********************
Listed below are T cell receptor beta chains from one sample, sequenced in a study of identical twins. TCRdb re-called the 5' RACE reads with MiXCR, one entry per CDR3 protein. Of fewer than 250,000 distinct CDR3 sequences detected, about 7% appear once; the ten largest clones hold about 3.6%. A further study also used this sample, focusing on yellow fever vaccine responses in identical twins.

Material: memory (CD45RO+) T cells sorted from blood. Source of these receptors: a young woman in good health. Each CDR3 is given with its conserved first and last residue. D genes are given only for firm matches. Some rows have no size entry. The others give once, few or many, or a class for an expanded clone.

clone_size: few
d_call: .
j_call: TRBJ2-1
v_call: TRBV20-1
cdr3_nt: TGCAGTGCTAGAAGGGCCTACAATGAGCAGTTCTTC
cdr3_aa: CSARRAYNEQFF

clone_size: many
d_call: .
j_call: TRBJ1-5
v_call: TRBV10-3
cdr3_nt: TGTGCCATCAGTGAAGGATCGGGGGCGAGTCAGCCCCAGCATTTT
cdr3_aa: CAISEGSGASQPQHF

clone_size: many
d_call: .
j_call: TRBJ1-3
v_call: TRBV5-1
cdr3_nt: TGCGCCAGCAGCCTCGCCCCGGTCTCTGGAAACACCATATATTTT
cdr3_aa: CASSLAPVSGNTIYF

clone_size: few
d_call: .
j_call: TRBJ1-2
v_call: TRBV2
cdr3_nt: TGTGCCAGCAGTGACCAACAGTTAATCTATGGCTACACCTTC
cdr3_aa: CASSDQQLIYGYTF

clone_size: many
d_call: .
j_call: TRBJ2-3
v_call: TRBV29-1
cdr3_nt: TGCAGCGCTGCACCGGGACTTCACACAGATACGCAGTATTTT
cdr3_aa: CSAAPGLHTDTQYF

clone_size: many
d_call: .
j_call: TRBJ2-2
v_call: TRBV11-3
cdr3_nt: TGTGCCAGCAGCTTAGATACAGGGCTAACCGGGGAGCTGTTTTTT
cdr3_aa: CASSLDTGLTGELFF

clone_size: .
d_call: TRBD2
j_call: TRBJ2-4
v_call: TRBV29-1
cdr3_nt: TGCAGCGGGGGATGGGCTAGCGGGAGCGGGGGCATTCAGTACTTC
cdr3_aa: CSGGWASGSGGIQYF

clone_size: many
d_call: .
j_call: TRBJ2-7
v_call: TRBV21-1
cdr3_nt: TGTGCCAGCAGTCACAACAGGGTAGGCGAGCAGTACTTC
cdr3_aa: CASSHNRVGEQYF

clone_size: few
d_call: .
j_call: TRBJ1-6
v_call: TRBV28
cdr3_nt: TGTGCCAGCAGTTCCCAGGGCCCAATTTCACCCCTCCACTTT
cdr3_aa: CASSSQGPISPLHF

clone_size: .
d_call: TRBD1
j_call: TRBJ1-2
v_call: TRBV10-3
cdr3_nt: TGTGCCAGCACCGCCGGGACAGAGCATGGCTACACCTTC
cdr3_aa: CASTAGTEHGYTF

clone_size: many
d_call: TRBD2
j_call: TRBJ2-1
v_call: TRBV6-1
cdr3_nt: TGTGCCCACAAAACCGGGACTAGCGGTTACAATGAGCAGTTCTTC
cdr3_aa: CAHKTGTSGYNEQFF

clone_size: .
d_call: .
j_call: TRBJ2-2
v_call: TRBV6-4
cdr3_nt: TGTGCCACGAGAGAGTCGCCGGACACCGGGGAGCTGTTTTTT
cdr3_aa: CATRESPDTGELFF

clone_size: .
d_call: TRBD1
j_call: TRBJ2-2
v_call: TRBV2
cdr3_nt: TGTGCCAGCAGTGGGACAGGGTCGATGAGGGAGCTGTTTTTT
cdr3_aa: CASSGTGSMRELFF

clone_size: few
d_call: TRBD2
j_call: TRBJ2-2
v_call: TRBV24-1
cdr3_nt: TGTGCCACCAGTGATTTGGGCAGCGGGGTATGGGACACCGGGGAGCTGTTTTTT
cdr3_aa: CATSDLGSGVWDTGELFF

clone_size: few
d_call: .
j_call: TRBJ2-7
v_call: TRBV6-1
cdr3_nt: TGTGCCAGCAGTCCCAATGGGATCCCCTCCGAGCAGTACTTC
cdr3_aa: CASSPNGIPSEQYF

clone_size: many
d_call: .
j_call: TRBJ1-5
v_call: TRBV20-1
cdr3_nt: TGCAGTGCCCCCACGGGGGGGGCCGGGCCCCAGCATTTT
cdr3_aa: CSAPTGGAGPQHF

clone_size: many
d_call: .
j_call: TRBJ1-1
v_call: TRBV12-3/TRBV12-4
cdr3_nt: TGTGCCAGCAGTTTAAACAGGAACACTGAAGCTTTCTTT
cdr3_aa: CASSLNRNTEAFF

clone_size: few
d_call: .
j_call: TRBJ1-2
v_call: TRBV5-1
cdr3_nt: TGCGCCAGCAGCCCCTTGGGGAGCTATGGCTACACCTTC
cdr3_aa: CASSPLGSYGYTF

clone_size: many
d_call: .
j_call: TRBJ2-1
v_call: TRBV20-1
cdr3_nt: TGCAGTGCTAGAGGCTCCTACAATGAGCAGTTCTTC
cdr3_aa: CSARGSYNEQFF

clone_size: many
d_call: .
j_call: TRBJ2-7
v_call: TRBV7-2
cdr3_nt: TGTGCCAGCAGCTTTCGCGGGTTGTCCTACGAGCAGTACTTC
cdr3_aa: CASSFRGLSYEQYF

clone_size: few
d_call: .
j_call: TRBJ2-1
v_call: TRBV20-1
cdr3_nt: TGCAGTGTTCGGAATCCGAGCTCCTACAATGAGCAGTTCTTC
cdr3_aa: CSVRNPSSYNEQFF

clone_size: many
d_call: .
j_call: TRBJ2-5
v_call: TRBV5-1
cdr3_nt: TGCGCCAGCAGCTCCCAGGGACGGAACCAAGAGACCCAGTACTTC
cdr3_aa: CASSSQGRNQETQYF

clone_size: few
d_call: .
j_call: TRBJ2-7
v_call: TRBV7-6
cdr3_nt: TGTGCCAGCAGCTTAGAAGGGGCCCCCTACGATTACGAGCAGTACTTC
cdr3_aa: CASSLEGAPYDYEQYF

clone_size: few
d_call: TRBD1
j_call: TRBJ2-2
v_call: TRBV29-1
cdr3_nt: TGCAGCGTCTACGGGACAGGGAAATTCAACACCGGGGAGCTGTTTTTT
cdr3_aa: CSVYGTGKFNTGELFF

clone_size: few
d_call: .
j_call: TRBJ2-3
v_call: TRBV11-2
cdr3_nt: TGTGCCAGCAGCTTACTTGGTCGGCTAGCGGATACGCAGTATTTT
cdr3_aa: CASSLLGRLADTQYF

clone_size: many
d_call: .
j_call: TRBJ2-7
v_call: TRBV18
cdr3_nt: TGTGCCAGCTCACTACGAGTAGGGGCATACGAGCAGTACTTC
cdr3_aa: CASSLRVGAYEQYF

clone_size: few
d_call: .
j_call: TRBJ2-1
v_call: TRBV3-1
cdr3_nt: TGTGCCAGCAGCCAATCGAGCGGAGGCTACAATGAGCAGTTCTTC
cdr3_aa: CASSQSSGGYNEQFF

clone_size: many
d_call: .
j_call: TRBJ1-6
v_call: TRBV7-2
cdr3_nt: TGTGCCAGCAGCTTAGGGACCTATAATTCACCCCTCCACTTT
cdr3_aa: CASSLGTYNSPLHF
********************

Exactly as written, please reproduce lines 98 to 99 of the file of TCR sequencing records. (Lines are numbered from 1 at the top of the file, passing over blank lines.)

cdr3_aa: CSAPTGGAGPQHF

clone_size: many